LOS ANGELES -- New York is the hottest team in the WNBA with eight consecutive victories. The team whose bandwagon has probably grown the most is Connecticut, a fun, young group that has exceeded expectations.
But the teams that are still in favored positions to win the 2017 championship? Yep, Minnesota and Los Angeles. The question, though, is who is most favored? The answer has vacillated. For a lot of the season, it looked firmly like it was the Lynx. Now the defending champion Sparks seem to be accelerating.
With the Sparks' 78-67 victory Sunday over the Lynx, Los Angeles officially nailed down its spot in the best-of-five semifinals, an advantage that Minnesota already had secured. The Sparks and Lynx had that edge last year, too, when the WNBA began the new playoff format of single-elimination games for the first two rounds, with the top two teams getting byes into the semis.
The only thing left to decide in the regular season between these two titans is who finishes first and claims home-court advantage for as long as they're in the playoffs. Technically, the Lynx are still in the driver's seat; they are 24-7, the Sparks 24-8.
But Los Angeles won the season series 2-1 and has the tiebreaker. And Sunday, in front of a sellout crowd of 19,282 at Staples Center, the Sparks were more dynamic.
"It's fun to play in an atmosphere like that," said center Candace Parker, who led L.A. with 24 points and 10 rebounds. "It's fun to play with the team we have, and to play the Lynx. We both know each other so well. It's like playing chess, and I love that.
"I hope things are clicking going into playoffs. I know that I have to be aggressive and assertive, and I'm able to do that now. I'm healthy, moving well, and I feel good."
Sunday ultimately was a showcase not just for Parker, who was terrific, but for many of the things Los Angeles does well. And for how this team -- which lost a key piece from last year, guard Kristi Toliver, to free agency -- has evolved this season.
"I'm starting to get a better feel for our team," Sparks coach Brian Agler said.
Last year, the Sparks had a strong feel for who they were almost all season long. The one thing that emerged late was the play of point guard Chelsea Gray. This year has been more of Agler pushing a few different buttons to see what worked best, and he seems to have found it. Odyssey Sims has been very effective as a starter, a spot she has held for 12 games this season.
"Part of it is we had some injuries, so we threw her in there," Agler said of Sims, whom the Sparks obtained in a trade with Dallas in February. "It's helped us."
Essence Carson, who started every game last year, missed seven games with an elbow strain and now comes off the bench. All of L.A.'s guards who played Sunday had important contributions. Gray had 16 points, six rebounds and five assists, while Sims had 12 points. Alana Beard and Carson combined for 10 points, and were very effective defensively.
Beard in particular made it tough for Minnesota star Maya Moore to get into any rhythm offensively. Moore is averaging 17.1 PPG this season, but her numbers against the Sparks come up short of that mark: 10 points on July 6, 12 on Aug. 11 and 10 on Sunday. In those three games, Moore is 12 of 31 from the field (38.7 percent).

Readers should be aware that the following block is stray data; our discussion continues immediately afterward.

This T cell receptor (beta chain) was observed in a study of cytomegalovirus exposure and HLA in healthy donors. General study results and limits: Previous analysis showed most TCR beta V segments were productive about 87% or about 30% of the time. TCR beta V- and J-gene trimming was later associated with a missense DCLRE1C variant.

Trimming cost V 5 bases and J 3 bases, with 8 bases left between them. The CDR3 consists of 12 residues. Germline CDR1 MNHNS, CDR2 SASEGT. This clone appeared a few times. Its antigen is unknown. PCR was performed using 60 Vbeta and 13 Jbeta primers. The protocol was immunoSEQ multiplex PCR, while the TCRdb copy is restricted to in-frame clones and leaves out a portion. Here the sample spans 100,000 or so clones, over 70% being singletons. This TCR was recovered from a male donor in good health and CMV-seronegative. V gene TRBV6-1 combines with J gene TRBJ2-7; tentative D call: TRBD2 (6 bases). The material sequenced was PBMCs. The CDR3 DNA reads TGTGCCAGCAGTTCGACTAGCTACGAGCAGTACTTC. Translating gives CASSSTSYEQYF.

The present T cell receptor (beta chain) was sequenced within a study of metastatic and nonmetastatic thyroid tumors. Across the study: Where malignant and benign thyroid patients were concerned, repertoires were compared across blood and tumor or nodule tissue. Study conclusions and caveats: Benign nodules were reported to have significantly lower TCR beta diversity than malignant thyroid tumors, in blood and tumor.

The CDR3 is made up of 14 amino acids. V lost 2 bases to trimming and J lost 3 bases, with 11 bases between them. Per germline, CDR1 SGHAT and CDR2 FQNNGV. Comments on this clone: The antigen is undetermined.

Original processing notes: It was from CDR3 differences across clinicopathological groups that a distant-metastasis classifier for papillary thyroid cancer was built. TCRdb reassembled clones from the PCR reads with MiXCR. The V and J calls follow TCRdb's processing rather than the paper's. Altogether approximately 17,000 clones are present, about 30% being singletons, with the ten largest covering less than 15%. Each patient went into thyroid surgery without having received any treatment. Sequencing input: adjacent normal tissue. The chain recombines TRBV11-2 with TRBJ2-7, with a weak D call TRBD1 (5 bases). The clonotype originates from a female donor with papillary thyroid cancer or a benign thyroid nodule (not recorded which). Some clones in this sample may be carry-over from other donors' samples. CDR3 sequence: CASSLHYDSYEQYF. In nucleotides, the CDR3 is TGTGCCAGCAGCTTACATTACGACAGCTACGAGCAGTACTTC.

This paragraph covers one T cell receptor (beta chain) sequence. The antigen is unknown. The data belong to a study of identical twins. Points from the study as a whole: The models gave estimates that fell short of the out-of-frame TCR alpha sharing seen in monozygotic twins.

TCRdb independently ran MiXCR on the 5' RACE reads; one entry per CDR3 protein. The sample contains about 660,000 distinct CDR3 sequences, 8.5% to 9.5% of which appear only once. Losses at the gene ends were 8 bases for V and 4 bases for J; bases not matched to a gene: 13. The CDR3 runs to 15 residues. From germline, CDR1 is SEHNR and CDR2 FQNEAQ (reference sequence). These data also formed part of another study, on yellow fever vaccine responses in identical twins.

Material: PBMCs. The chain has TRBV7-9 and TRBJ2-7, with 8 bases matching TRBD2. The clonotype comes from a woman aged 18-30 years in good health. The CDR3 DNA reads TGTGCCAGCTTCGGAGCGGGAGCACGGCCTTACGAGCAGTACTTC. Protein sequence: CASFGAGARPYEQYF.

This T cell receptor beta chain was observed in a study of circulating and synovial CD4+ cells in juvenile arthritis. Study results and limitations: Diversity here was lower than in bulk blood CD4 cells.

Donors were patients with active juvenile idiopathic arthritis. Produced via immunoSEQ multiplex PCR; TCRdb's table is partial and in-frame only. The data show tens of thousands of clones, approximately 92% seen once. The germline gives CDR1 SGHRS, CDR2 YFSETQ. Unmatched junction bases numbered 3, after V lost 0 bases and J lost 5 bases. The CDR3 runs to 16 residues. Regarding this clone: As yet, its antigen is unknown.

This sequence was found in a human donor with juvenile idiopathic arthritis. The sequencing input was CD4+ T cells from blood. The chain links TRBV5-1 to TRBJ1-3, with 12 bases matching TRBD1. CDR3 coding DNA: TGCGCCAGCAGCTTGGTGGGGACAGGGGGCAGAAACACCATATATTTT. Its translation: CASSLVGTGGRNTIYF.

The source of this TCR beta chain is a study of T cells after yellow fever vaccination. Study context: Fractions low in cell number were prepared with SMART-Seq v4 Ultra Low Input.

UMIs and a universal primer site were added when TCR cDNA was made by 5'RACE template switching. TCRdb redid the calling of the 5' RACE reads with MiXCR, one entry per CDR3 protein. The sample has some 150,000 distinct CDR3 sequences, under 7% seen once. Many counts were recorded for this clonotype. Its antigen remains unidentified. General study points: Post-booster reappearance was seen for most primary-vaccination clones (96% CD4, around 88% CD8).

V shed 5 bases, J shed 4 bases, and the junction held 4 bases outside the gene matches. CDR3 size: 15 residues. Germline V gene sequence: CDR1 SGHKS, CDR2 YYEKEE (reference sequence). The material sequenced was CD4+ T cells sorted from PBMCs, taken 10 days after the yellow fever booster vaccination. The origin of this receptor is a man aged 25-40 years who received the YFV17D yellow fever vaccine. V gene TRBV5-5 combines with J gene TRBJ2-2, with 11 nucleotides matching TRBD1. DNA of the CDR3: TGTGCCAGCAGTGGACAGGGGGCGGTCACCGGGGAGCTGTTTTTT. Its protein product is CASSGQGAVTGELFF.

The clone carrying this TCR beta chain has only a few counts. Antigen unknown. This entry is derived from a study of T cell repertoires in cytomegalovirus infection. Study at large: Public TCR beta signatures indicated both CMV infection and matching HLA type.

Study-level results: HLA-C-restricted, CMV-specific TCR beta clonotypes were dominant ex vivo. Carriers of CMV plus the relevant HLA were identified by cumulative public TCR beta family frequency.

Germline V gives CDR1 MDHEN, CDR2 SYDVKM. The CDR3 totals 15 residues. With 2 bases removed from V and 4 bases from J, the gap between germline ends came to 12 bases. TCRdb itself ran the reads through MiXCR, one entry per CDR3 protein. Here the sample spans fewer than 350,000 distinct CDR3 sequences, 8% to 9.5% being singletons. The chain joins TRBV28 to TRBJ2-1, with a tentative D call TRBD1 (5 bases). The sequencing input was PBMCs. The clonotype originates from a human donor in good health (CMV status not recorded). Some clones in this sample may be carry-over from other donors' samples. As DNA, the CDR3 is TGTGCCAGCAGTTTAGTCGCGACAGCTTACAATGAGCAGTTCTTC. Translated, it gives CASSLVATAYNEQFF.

"This is not new for Maya playing against Beard," Minnesota coach Cheryl Reeve said. "You have to play with discipline against Beard; there are things you do against pressure that take patience that Maya didn't do regularly. Maya thinks that she's somehow going to out-ball handle her one-on-one defense. It's not been effective for her."
Reeve was blunt because she has a veteran team that can handle it. The Lynx have not been the same since point guard Lindsay Whalen suffered a broken bone in her left (non-shooting) hand on Aug. 3 against Atlanta, going 4-5 in that stretch. They topped 100 points in two of those wins. But one was against Indiana, which has been eliminated from the playoffs, and the other was against Phoenix, which hasn't played well against Minnesota the past few years.
Whalen did some shooting in warm-ups before Sunday's game, and said she's making progress toward being ready to return for the playoffs.
"It's like any kind of broken bone; there's a timetable and I'm able to keep clearing steps with the healing process," Whalen said. "I've been able to get some shots up, and do some of my workouts. We'll just see how the next couple of weeks go."
The Lynx also didn't have forward Rebekkah Brunson for four games because of an ankle injury, though she returned Sunday. Minnesota has to be both bothered by how Sunday's game went, but also not get overly worried about it.
They still have the leading MVP candidate, Sylvia Fowles, playing extremely well. She had 17 points on 8-of-13 shooting and 14 rebounds against the Sparks.
They'll need Moore to be at her usual level by the playoffs -- where she always seems to elevate her game -- and maybe get more scoring punch from Seimone Augustus, who had nine points and six assists Sunday. Minnesota's final three games of the regular season are Wednesday at Indiana, and then Friday and Sunday at home versus Chicago and Washington.
"Each team has its own journey, its own challenges," Moore said of the Lynx, who have reached the WNBA Finals five of the last six years, winning three titles. "We're used to where we're the ones being chased; it's not new for us.
"The journey has its high and lows; [Sunday] was not one of the highs. But we'll take every bit of these bumps in the road and make sure we use that to make us more prepared for the playoffs."
Meanwhile, the Sparks were 7-2 in August, and have won five in a row. They end with two more games at home: Friday against Atlanta and Sunday against Connecticut.
"We're just all going to be gearing up for playoffs now," Agler said. "If we happen to get that top spot, we'd be happy. But our goal is to just finish off this regular season strong."